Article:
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PA–12 accident prompts rudder failure inquiry

The FAA is reaching out to owners of several models of older Piper single-engine airplanes as it analyzes possible causes of a recent accident involving in-flight rudder failure above the upper hinge on a Piper PA–12 on floats.

Photo by Mike Fizer.

In an airworthiness concern sheet, the FAA is requesting information about rudder failures from operators of Piper single-engine airplane models J–5A, J–5B, J–5C, J–5D, AE–1, HE–1, PA–12, PA–12S, PA–14, PA–16, PA–18, L–21, PA–20, and PA–22 of all serial numbers.

In the accident in question, the rudder post “broke just above the top hinge and the upper part of the rudder folded over the tail brace wires in such a way that rudder control was severely limited and as to effectively create an additional horizontal tail, driving the tail down and the nose up. It was possible for the senior flight instructor to control the airplane in pitch, but required a lot of the available elevator deflection to do so. By dropping the water rudders, some directional control was established and the airplane was able to return to base and land, but with difficulty,” the ACS says.

The FAA has not determined whether the failed rudder, which was being examined in an NTSB laboratory, was original equipment or a replacement part. It cited several similar accidents and noted that the current type certificate holder of the PA–12 was aware of two other rudder structure failures.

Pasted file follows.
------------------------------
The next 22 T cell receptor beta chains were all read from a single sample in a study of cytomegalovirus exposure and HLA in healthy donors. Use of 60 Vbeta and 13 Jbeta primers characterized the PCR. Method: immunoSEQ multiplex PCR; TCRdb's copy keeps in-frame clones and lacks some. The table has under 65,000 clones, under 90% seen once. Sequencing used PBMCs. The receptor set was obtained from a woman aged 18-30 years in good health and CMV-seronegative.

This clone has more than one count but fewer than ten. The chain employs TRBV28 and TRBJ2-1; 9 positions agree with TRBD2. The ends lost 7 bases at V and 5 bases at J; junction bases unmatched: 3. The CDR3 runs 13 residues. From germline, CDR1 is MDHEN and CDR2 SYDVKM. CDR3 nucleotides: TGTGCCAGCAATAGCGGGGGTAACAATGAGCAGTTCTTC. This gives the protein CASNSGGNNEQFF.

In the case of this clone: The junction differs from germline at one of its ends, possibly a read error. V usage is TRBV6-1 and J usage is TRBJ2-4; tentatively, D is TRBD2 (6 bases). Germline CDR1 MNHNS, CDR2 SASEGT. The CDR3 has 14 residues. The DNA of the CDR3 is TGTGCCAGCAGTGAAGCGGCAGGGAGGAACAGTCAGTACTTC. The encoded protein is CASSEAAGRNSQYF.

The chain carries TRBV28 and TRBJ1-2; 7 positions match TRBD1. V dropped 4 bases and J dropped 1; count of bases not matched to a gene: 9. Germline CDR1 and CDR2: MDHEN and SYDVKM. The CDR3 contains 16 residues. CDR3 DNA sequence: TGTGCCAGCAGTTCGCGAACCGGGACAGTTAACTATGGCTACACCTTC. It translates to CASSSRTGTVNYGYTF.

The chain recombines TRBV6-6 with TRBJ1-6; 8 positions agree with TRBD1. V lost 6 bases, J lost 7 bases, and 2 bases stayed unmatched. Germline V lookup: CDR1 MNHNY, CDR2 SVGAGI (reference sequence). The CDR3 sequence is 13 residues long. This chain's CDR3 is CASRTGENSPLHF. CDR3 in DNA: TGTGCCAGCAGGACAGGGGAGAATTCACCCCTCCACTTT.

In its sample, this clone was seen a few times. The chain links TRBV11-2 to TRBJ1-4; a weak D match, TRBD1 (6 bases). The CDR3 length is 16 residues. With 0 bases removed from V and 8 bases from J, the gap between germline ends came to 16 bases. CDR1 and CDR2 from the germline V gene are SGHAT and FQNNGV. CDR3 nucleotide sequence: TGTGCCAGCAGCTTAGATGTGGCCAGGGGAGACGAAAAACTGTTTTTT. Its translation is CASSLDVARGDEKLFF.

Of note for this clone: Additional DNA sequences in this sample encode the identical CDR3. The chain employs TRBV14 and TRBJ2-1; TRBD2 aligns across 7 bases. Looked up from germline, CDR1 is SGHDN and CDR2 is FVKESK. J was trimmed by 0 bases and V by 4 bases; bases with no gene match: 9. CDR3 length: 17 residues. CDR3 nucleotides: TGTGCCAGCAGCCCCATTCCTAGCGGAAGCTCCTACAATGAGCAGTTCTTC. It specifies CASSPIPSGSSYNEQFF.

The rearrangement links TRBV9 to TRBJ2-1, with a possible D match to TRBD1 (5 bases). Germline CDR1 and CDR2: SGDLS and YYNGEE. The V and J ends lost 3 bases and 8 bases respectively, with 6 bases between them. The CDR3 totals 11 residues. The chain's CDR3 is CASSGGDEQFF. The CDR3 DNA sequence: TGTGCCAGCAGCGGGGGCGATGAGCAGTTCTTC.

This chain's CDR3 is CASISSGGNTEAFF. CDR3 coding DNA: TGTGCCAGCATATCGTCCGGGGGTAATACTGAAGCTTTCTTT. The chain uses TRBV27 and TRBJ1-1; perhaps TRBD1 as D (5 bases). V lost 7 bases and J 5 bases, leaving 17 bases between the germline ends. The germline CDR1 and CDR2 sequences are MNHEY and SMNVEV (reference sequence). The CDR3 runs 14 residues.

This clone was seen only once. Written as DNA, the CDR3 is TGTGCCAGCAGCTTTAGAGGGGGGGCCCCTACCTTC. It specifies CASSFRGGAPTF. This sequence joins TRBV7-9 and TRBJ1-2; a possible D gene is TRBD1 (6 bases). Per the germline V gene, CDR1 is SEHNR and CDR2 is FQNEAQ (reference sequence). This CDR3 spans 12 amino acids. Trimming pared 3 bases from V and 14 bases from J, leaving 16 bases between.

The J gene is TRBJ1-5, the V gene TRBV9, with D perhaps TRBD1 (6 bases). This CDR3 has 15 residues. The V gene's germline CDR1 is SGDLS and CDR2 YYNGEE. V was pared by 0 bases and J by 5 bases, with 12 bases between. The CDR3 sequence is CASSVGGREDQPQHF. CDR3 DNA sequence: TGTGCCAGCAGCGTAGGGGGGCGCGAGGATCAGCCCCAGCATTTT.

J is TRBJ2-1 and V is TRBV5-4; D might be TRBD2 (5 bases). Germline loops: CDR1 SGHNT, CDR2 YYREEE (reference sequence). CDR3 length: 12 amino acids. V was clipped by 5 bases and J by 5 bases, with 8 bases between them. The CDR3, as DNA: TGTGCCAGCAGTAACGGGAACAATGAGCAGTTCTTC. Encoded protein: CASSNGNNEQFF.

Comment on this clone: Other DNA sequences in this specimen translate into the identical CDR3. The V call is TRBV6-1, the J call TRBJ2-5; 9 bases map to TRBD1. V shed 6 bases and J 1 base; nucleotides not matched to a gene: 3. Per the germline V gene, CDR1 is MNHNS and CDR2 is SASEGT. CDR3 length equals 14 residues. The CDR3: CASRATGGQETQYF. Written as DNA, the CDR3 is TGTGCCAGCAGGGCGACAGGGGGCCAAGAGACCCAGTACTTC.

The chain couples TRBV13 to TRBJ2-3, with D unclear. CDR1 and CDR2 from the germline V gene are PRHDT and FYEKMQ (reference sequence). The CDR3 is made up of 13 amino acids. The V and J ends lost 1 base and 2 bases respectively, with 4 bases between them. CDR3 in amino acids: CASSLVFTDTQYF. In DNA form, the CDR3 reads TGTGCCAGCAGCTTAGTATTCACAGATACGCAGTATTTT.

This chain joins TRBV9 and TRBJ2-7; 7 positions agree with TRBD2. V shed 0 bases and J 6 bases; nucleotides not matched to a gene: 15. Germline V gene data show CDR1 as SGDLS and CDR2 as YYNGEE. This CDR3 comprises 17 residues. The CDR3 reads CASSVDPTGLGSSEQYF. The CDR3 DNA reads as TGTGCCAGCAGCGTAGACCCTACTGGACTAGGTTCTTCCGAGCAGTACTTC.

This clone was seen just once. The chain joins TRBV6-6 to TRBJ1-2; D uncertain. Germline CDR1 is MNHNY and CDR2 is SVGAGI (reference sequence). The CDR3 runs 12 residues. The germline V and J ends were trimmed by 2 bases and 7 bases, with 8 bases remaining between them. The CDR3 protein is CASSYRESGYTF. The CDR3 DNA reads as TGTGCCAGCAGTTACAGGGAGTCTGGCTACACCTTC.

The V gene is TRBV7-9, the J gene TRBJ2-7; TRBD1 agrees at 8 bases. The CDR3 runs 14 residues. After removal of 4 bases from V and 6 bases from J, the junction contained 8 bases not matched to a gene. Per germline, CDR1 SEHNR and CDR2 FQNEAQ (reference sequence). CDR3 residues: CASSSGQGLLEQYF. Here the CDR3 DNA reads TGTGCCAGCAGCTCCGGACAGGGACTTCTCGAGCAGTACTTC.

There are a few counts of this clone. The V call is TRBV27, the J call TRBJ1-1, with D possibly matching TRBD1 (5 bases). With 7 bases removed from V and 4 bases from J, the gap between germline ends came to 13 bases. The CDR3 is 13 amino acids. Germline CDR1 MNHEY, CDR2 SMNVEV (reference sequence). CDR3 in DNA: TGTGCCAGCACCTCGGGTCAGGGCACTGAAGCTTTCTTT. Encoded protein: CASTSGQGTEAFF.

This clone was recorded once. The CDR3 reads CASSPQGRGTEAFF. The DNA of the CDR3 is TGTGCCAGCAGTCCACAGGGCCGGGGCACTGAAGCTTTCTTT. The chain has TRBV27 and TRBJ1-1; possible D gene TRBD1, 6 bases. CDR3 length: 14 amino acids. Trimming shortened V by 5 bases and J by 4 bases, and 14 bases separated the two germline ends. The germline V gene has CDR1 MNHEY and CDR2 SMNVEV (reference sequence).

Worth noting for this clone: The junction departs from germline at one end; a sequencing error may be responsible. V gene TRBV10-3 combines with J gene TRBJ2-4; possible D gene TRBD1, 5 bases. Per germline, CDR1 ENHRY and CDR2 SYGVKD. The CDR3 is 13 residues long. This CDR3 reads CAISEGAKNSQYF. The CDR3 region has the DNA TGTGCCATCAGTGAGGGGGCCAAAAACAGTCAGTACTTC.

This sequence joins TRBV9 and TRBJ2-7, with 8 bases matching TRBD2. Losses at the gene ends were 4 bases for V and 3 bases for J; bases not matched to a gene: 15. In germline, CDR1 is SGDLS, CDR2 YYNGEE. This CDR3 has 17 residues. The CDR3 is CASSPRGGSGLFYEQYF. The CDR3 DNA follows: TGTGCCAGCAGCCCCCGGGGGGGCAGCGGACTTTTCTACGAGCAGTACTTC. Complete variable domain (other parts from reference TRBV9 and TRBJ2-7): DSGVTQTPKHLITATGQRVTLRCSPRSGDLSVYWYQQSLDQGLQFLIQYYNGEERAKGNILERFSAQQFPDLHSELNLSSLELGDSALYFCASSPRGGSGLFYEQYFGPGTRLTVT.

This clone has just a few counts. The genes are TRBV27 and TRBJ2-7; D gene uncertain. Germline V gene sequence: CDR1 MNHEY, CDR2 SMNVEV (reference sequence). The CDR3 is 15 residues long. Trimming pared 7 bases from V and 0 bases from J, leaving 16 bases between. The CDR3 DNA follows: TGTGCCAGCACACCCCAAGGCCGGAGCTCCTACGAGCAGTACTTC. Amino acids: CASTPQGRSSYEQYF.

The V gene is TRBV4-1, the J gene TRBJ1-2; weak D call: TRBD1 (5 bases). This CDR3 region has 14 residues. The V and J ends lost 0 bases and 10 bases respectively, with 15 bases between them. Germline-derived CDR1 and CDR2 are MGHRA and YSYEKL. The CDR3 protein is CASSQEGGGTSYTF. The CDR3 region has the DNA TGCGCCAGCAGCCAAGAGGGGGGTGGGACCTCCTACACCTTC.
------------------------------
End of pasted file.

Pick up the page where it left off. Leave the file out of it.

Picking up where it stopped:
Operators of the noted Piper models are requested to reply as provided in the ACS regarding any rudder failures observed, information about possible causes, suggested solutions, and any observed rudder vibrations and “any correlation with the presence or absence of a strobe or beacon on the top of the rudder.”

The FAA also noted that interviews conducted with some repair stations specializing in Cubs indicate that “a significant number of additional events may have occurred in the fleet of the long history of PA–18 and PA–12 airplanes.”

AOPA ePublishing staff

AOPA ePublishing Staff editors are experienced pilots, flight instructors, and aircraft owners who have a passion for bringing you the latest news and AOPA announcements.
Topics: Airworthiness, Aircraft Regulation, Seaplane

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